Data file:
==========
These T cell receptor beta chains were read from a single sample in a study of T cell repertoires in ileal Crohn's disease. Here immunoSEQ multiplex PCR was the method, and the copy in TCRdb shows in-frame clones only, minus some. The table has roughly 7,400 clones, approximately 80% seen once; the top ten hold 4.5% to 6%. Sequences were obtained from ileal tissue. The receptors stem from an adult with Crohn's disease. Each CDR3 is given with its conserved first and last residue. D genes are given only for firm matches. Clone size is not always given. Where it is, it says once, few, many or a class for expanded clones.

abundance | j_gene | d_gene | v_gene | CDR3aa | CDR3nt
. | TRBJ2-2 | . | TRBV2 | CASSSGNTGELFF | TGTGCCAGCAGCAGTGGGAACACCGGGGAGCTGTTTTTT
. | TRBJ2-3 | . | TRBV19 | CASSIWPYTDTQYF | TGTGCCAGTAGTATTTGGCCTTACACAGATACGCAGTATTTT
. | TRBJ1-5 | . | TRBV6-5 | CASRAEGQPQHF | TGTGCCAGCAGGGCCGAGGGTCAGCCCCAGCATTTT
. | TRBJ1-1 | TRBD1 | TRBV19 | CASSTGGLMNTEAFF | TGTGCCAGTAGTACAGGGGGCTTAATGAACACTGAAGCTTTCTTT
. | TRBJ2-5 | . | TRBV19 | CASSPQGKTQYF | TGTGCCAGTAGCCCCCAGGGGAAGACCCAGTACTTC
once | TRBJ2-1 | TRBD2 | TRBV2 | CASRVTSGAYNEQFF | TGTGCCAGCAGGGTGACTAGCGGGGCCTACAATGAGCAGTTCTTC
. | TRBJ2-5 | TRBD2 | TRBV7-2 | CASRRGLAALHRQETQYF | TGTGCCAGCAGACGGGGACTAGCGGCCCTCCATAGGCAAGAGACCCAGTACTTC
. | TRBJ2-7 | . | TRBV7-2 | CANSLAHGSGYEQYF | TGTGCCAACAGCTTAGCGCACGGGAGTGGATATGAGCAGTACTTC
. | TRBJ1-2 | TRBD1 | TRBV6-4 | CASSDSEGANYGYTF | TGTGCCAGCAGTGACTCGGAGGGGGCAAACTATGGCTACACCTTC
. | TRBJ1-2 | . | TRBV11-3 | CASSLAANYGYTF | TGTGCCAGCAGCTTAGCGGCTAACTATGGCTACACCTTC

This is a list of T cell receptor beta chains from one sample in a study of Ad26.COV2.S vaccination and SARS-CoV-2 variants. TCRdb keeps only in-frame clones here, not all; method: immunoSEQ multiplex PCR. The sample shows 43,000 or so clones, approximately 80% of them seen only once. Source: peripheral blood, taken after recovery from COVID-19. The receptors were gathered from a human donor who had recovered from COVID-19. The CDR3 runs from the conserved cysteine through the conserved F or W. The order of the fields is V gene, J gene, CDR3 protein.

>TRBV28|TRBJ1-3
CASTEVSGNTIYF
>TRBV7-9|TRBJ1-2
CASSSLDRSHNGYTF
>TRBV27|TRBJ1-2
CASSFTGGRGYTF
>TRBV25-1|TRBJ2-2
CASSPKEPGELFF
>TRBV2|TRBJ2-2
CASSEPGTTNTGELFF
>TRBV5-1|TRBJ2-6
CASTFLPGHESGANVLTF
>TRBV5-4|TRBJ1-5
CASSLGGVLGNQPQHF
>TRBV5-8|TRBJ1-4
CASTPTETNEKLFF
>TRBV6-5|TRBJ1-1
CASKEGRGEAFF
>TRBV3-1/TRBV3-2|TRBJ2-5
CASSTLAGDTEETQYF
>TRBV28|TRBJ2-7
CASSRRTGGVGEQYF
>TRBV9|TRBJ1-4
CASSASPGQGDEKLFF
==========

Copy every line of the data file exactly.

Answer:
These T cell receptor beta chains were read from a single sample in a study of T cell repertoires in ileal Crohn's disease. Here immunoSEQ multiplex PCR was the method, and the copy in TCRdb shows in-frame clones only, minus some. The table has roughly 7,400 clones, approximately 80% seen once; the top ten hold 4.5% to 6%. Sequences were obtained from ileal tissue. The receptors stem from an adult with Crohn's disease. Each CDR3 is given with its conserved first and last residue. D genes are given only for firm matches. Clone size is not always given. Where it is, it says once, few, many or a class for expanded clones.

abundance | j_gene | d_gene | v_gene | CDR3aa | CDR3nt
. | TRBJ2-2 | . | TRBV2 | CASSSGNTGELFF | TGTGCCAGCAGCAGTGGGAACACCGGGGAGCTGTTTTTT
. | TRBJ2-3 | . | TRBV19 | CASSIWPYTDTQYF | TGTGCCAGTAGTATTTGGCCTTACACAGATACGCAGTATTTT
. | TRBJ1-5 | . | TRBV6-5 | CASRAEGQPQHF | TGTGCCAGCAGGGCCGAGGGTCAGCCCCAGCATTTT
. | TRBJ1-1 | TRBD1 | TRBV19 | CASSTGGLMNTEAFF | TGTGCCAGTAGTACAGGGGGCTTAATGAACACTGAAGCTTTCTTT
. | TRBJ2-5 | . | TRBV19 | CASSPQGKTQYF | TGTGCCAGTAGCCCCCAGGGGAAGACCCAGTACTTC
once | TRBJ2-1 | TRBD2 | TRBV2 | CASRVTSGAYNEQFF | TGTGCCAGCAGGGTGACTAGCGGGGCCTACAATGAGCAGTTCTTC
. | TRBJ2-5 | TRBD2 | TRBV7-2 | CASRRGLAALHRQETQYF | TGTGCCAGCAGACGGGGACTAGCGGCCCTCCATAGGCAAGAGACCCAGTACTTC
. | TRBJ2-7 | . | TRBV7-2 | CANSLAHGSGYEQYF | TGTGCCAACAGCTTAGCGCACGGGAGTGGATATGAGCAGTACTTC
. | TRBJ1-2 | TRBD1 | TRBV6-4 | CASSDSEGANYGYTF | TGTGCCAGCAGTGACTCGGAGGGGGCAAACTATGGCTACACCTTC
. | TRBJ1-2 | . | TRBV11-3 | CASSLAANYGYTF | TGTGCCAGCAGCTTAGCGGCTAACTATGGCTACACCTTC

This is a list of T cell receptor beta chains from one sample in a study of Ad26.COV2.S vaccination and SARS-CoV-2 variants. TCRdb keeps only in-frame clones here, not all; method: immunoSEQ multiplex PCR. The sample shows 43,000 or so clones, approximately 80% of them seen only once. Source: peripheral blood, taken after recovery from COVID-19. The receptors were gathered from a human donor who had recovered from COVID-19. The CDR3 runs from the conserved cysteine through the conserved F or W. The order of the fields is V gene, J gene, CDR3 protein.

>TRBV28|TRBJ1-3
CASTEVSGNTIYF
>TRBV7-9|TRBJ1-2
CASSSLDRSHNGYTF
>TRBV27|TRBJ1-2
CASSFTGGRGYTF
>TRBV25-1|TRBJ2-2
CASSPKEPGELFF
>TRBV2|TRBJ2-2
CASSEPGTTNTGELFF
>TRBV5-1|TRBJ2-6
CASTFLPGHESGANVLTF
>TRBV5-4|TRBJ1-5
CASSLGGVLGNQPQHF
>TRBV5-8|TRBJ1-4
CASTPTETNEKLFF
>TRBV6-5|TRBJ1-1
CASKEGRGEAFF
>TRBV3-1/TRBV3-2|TRBJ2-5
CASSTLAGDTEETQYF
>TRBV28|TRBJ2-7
CASSRRTGGVGEQYF
>TRBV9|TRBJ1-4
CASSASPGQGDEKLFF